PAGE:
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Lewis and Clark and Me: A Dog’s Tale by Laurie Myers

May 3, 2012

Children’s Book Review      Lexile Level 470

Lewis and Clark Children's BookThis book is a unique approach to the Lewis and Clark expedition. I think Lewis and Clark and Me: A Dog’s Tale would be a great tool for introducing young readers to this period in American history; specifically the Louisiana Purchase and the early explorers of the West. It may be especially effective for children who are dubious about studying history at all.

The narrative is written from Lewis’ dog’s point of view. The original journals of Meriwether Lewis, William Clark, and members of the expedition make mention of the Newfoundland dog, Seaman (long mistakenly transcribed as Scannon).

Laurie Myers has taken a fresh perspective on the expedition by excerpting Lewis’ journal mentions of Seaman and then writing a short narrative around specific instances during the 7000 mile trek. She succeeds in providing a light hearted, yet informative look at this historic event and the challenges the explorers experienced.

I can envision this book as a read aloud book, or as an outside assignment to augment a study on this topic. The book is written for elementary grades 3-5, but it could be read aloud to younger children.  With that in mind I have ‘flagged’ even minor points of concern (some cultural) for very young readers/listeners.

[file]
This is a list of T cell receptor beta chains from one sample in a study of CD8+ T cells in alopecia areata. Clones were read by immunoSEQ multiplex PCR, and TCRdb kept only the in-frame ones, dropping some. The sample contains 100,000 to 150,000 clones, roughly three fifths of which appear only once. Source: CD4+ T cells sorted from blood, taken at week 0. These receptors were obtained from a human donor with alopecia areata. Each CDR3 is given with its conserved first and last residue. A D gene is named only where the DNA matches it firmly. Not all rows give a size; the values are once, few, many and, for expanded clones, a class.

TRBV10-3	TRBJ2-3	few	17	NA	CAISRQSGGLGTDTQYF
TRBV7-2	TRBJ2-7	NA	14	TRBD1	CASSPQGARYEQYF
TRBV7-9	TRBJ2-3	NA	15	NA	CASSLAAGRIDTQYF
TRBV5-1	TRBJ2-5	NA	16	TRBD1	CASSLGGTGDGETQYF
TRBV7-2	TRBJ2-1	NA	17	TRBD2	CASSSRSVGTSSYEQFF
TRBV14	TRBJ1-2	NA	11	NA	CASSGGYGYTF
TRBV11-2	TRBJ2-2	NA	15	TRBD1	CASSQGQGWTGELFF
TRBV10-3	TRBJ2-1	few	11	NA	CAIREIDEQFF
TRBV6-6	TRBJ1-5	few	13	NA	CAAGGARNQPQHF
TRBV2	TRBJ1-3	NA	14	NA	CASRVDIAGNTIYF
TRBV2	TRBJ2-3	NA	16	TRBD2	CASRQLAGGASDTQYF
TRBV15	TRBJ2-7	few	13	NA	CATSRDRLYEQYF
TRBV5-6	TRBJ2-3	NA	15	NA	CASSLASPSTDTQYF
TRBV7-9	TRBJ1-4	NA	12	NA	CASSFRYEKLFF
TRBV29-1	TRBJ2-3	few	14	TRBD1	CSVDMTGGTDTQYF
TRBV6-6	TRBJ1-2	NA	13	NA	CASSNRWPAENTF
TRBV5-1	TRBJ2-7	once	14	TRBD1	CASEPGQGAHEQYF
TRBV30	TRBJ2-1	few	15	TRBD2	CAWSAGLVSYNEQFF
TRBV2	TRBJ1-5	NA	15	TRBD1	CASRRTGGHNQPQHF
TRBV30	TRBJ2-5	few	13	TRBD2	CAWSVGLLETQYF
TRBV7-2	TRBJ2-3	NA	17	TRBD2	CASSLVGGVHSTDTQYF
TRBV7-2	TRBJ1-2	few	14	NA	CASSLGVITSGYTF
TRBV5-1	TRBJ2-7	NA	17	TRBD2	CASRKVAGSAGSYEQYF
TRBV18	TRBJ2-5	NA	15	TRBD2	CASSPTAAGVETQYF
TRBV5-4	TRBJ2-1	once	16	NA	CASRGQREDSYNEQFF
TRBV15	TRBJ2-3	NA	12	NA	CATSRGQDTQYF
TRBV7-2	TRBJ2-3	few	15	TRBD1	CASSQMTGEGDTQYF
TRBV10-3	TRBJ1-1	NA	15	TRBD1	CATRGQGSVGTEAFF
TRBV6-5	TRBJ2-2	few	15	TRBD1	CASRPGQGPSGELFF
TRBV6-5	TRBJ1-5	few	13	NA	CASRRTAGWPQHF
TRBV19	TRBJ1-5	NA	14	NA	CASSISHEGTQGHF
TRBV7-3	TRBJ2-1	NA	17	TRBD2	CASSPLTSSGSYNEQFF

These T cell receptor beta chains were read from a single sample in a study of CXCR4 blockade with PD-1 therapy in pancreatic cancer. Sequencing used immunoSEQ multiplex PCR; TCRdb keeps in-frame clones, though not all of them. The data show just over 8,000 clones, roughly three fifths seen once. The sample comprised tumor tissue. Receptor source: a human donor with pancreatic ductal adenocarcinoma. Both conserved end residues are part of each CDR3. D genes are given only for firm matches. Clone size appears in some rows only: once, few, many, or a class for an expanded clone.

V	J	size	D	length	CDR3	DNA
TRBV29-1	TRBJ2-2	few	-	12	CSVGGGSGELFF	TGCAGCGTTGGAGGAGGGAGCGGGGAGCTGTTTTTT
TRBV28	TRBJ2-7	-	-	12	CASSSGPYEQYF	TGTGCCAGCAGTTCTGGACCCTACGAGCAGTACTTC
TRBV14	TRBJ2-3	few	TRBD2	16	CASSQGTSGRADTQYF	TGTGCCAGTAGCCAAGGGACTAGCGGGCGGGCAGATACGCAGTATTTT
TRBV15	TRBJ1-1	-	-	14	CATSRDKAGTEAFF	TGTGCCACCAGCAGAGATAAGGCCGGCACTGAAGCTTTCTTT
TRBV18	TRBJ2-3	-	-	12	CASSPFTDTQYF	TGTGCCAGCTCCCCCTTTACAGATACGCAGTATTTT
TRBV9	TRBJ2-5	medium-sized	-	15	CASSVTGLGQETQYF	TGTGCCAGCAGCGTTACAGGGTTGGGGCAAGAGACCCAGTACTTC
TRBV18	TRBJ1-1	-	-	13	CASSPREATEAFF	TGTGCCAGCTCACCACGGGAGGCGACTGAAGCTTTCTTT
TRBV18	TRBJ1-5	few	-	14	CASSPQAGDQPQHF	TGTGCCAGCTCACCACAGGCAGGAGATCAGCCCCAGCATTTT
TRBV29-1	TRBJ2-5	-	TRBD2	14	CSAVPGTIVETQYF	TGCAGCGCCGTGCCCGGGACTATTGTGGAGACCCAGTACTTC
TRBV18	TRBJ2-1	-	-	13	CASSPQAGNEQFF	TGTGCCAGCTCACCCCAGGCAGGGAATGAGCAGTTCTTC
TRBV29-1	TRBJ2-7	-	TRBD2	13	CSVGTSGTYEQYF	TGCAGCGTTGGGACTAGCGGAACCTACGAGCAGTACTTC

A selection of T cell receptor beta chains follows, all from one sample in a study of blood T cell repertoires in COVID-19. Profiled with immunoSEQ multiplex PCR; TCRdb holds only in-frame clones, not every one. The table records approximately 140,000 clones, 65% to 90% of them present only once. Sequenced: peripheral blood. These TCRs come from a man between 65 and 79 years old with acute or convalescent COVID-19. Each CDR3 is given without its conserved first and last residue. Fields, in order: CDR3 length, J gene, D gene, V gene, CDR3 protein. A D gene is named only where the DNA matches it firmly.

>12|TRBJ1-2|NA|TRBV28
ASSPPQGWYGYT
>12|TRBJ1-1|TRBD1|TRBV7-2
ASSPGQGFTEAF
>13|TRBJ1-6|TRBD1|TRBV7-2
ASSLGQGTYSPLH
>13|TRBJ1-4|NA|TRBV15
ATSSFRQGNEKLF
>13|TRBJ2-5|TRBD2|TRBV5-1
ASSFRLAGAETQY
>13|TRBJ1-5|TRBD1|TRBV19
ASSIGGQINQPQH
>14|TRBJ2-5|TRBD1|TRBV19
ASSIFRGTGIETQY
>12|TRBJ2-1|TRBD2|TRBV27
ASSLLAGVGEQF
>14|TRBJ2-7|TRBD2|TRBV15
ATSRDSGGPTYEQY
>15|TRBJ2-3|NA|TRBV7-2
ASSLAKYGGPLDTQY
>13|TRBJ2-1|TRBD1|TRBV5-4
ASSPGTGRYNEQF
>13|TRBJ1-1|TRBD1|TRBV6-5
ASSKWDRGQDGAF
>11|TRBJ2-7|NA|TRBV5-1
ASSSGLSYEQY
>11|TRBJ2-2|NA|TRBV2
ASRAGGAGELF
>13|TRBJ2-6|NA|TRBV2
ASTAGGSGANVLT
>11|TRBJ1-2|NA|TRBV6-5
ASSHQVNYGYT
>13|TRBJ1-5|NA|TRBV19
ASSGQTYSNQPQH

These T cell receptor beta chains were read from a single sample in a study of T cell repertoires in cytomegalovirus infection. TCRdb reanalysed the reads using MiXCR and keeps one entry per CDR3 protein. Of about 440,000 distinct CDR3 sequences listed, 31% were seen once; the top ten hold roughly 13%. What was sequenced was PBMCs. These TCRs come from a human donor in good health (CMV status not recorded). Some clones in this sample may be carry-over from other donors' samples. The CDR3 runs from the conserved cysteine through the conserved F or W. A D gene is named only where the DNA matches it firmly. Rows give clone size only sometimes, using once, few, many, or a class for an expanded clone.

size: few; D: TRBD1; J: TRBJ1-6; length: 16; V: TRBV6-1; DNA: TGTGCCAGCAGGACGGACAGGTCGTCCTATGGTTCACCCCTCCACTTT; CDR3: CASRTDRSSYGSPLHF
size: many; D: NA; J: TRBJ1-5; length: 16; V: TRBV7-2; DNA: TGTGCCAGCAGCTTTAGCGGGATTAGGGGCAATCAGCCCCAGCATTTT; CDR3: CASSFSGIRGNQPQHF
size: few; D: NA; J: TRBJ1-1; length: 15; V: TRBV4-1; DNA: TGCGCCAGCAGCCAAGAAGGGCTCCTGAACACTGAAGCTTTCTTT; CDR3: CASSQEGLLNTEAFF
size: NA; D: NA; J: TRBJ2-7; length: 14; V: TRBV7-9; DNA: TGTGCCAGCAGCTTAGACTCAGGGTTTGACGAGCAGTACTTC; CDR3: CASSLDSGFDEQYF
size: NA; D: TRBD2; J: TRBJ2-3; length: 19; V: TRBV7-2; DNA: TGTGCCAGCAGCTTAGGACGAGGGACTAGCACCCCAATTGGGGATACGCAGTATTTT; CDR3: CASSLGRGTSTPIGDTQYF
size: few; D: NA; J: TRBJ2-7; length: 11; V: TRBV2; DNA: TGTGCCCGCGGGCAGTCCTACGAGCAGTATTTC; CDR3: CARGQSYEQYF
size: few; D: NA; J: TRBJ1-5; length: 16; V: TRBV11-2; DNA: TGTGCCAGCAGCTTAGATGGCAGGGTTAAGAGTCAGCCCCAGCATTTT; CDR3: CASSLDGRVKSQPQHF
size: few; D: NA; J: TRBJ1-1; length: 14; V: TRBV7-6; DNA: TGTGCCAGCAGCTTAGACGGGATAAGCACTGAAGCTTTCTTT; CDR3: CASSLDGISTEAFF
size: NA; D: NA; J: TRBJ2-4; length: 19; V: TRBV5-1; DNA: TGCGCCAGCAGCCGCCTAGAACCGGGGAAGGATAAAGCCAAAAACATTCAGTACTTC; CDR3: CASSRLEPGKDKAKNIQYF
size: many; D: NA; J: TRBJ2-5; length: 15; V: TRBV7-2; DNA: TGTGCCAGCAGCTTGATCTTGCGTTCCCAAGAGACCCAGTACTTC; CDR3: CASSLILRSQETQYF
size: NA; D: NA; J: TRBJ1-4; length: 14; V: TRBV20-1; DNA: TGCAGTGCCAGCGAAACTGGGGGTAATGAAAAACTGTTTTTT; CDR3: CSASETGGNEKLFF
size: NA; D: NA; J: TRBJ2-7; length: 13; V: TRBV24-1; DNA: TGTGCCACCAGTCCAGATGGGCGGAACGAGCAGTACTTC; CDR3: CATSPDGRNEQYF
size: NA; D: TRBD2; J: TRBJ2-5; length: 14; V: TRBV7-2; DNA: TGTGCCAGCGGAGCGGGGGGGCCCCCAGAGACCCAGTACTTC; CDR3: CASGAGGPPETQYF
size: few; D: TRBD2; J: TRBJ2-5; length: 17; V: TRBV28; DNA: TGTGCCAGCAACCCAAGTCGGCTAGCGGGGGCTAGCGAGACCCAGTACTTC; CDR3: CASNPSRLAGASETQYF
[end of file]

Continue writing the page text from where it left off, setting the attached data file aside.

Flags:

  • Some elements of danger such as when a buffalo charges through the camp and just barely misses trampling the sleeping men’s heads.
  • Hunting scenes where Seaman retrieves quarry.
  • Seaman is severely bitten by a beaver, almost costing him his life. It is stated in very gentle language. “I think I was close to the end.”
  • Mention of how the “Indians” were intrigued by both York (Clark’s slave) and Seaman. “We were both black.”
  • The journals state that the Clatsop Indians frequently stole from the white men, calling them “thieves.”
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